Flying Scotsman, a LNER Class A3 4-6-2, is the last of Gordon's brothers. He holds the records for being the first engine to officially run at 100 mp/h and the longest non-stop run for a steam engine - 631 kilometres non-stop, between London and Edinburgh, in eight hours.
Flying Scotsman was completed in 1923, construction having been started under the auspices of the Great Northern Railway. He was built as an A1, initially carrying the number 1472. Flying Scotsman was something of a flagship locomotive for the LNER. He represented the company at the British Empire Exhibition at Wembley in 1924 and 1925. At this time he acquired his name and the new number of 4472. From then on he was commonly used for promotional purposes. With suitably modified valve gear, he was one of five Gresley Pacifics selected to haul the prestigious non-stop Flying Scotsman train service from London to Edinburgh, hauling the inaugural train on May 1, 1928. For this, the locomotives ran with a new version of the large eight-wheel tender which held nine tons of coal. This and the usual facility for water replenishment from the water trough system enabled them to travel the 631 kilometres from London to Edinburgh in eight hours non-stop. The tender included a corridor connection and tunnel through the water tank giving access to the locomotive cab from the train in order to allow replacement of the driver and fireman without stopping the train. The following year he appeared in the film "The Flying Scotsman". On November 30, 1934, running a light test train, he became the first steam locomotive to be officially recorded at 100 mp/h and earned a place in the land speed record for railed vehicles; the publicity-conscious LNER made much of the fact. On August 22, 1928 there appeared an improved version of this Pacific type classified A3; older A1 locomotives were later rebuilt to conform. On April 25th, 1945, A1 class locomotives not yet rebuilt were reclassified A10 in order to make way for newer Thompson and Peppercorn Pacifics. This included Flying Scotsman, which emerged from Doncaster works on January 4, 1947 as an A3 having received a boiler with a long "banjo" dome of the type it carries today. By this time he had become no. 103 in Edward Thompson's comprehensive renumbering scheme for the LNER, then
Bio in the Railway Series
Flying Scotsman came to Sodor in 1967-8 to cheer his only surviving brother, Gordon, up. He had two tenders at the time he arrived, causing Henry to feel jealous. During his visit, he got on well with most of the Fat Controller's Engines and took charge of "the Limited" in place of 7101 when Henry rescued both him and 199 as both Diesels failed. After his visit, Flying Scotsman left with his enthusiasts when the Fat Controller announced that steam engines will still be at work on his railway.
Bio in the television series
Flying Scotsman came to Sodor in 1967-8 to cheer his only surviving brother, Gordon, up. He had two tenders at the time he arrived, causing Henry to feel jealous. During his visit, he got on well with most of the Fat Controller's Engines and took charge of "the Limited" in place of 7101 when Henry rescued both him and 199 as both Diesels failed. After his visit, Flying Scotsman left with his enthusiasts when the Fat Controller announced that steam engines will still be at work on his railway. Bio in the television seriesEdit In the third season episode Tender Engines Flying Scotsman's two tenders appeared poking out of a shed. Both of his tenders had a coalbunker, which is impossible: Flying Scotsman's rear tender only carries water. He was to have a larger role, however, the modeling crew could not afford to build the entire engine.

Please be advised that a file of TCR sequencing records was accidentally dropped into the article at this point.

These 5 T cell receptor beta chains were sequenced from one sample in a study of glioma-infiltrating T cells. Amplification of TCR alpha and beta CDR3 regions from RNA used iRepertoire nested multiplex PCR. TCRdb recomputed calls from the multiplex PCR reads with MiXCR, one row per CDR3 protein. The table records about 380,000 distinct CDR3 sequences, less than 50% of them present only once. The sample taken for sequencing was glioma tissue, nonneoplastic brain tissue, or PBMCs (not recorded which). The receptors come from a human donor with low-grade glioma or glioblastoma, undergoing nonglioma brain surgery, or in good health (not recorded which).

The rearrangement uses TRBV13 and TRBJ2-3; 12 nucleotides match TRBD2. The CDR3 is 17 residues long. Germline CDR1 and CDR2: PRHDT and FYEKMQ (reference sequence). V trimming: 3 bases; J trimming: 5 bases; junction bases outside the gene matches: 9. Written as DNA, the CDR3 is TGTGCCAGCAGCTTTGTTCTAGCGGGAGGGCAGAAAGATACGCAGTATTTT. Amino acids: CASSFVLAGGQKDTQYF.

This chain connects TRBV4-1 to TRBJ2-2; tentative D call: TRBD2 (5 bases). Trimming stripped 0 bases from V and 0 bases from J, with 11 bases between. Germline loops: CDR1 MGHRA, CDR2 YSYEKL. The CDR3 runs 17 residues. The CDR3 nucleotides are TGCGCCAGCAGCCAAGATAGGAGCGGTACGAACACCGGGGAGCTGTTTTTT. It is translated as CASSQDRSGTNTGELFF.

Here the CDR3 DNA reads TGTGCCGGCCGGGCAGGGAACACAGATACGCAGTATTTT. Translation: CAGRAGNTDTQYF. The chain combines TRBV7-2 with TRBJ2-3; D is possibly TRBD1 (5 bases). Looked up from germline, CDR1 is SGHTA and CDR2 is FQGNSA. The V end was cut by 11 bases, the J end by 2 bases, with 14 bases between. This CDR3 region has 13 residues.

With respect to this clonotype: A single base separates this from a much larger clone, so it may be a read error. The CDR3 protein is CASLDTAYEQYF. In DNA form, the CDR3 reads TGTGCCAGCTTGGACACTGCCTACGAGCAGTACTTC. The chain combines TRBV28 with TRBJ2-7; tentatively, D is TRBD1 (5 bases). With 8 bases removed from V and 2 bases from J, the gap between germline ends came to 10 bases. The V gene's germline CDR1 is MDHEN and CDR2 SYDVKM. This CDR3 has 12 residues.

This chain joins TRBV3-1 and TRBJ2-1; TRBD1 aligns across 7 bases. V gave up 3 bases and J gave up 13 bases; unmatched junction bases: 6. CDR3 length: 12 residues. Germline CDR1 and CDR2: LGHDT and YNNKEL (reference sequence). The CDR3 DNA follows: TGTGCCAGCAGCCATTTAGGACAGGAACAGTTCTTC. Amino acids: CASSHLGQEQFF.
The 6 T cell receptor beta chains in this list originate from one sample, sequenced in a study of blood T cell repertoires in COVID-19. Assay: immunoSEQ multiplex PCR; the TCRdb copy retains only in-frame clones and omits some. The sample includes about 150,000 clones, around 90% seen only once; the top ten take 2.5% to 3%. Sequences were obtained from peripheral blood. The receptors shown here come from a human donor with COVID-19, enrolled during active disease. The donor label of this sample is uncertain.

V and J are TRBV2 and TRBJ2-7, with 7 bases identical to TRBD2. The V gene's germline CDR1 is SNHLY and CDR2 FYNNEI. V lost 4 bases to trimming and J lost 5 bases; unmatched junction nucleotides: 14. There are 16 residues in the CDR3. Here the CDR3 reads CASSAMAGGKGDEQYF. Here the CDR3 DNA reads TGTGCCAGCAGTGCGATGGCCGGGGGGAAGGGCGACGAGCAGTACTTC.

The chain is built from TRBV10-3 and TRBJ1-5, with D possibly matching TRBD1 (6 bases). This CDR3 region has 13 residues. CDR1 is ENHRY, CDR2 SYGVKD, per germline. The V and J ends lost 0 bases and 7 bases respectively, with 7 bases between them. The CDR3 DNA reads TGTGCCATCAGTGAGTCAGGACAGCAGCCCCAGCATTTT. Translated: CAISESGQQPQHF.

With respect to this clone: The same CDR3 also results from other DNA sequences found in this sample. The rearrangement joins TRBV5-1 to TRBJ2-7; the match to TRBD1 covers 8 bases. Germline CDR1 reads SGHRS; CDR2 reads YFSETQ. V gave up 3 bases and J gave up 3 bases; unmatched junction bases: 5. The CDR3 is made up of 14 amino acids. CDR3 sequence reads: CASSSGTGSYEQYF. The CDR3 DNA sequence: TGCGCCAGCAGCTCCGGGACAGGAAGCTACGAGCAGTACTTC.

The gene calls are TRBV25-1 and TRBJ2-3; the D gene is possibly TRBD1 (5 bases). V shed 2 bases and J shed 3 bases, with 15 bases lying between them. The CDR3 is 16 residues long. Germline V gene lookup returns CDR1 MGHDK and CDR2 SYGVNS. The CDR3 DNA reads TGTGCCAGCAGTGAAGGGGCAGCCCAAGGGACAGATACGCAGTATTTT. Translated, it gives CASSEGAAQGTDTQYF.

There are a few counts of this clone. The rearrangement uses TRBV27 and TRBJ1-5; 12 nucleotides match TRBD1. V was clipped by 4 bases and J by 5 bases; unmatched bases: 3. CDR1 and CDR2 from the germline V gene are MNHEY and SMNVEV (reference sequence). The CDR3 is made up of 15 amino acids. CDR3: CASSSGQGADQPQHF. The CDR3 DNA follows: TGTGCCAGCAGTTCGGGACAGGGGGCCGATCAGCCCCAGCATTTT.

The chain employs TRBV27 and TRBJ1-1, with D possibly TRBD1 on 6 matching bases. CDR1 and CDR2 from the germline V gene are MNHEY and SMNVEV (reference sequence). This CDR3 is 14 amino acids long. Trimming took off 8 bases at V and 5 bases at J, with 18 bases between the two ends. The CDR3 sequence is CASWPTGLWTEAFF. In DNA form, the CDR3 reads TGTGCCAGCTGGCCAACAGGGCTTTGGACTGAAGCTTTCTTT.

The Flying Scotsman is painted LNER green with black and yellow lining and LNER painted in yellow on his tender side. Choice of livery is a subject of controversy amongst those involved in the preservation of historic rolling stock, and Flying Scotsman has attracted more than its fair share, the result of forty years' continuous service during which the locomotive has undergone several changes to its livery. Alan Pegler's option was evidently to return the locomotive as far as possible to the general appearance and distinctive colour it carried at the height of its fame. A later option was to reinstall the double Kylchap chimney and German smoke deflectors that it carried at the end of its career in the 1960s; this encouraged more complete combustion, a factor in dealing with smoke pollution and fires caused by spark throwing. More recently, until its current overhaul, it was running in an anachronistic hybrid form retaining the modernised exhaust arrangements while carrying the LNER "Apple Green" livery of the 1930s. Some believe that the more famous LNER colour scheme should remain; others take the view that, to be authentic, only BR "Brunswick Green" livery should be used when the loco is carrying these later additions – the issue is further complicated by the fact that while in BR "Brunswick Green" Livery it never ran with the corridor tender. Other liveries that Flying Scotsman has had are the "Wartime Black" livery and the British Railways "Express Passenger Lined Blue" livery. For a public relaunch in May 2011, the National Railway Museum repainted him in unlined "Wartime Black", posing as sister-engine No.502 "Plain Jane". At present, Flying Scotsman is in "Wartime Black" whilst his overhaul is suffering the recent setbacks since his relaunch at the NRM.
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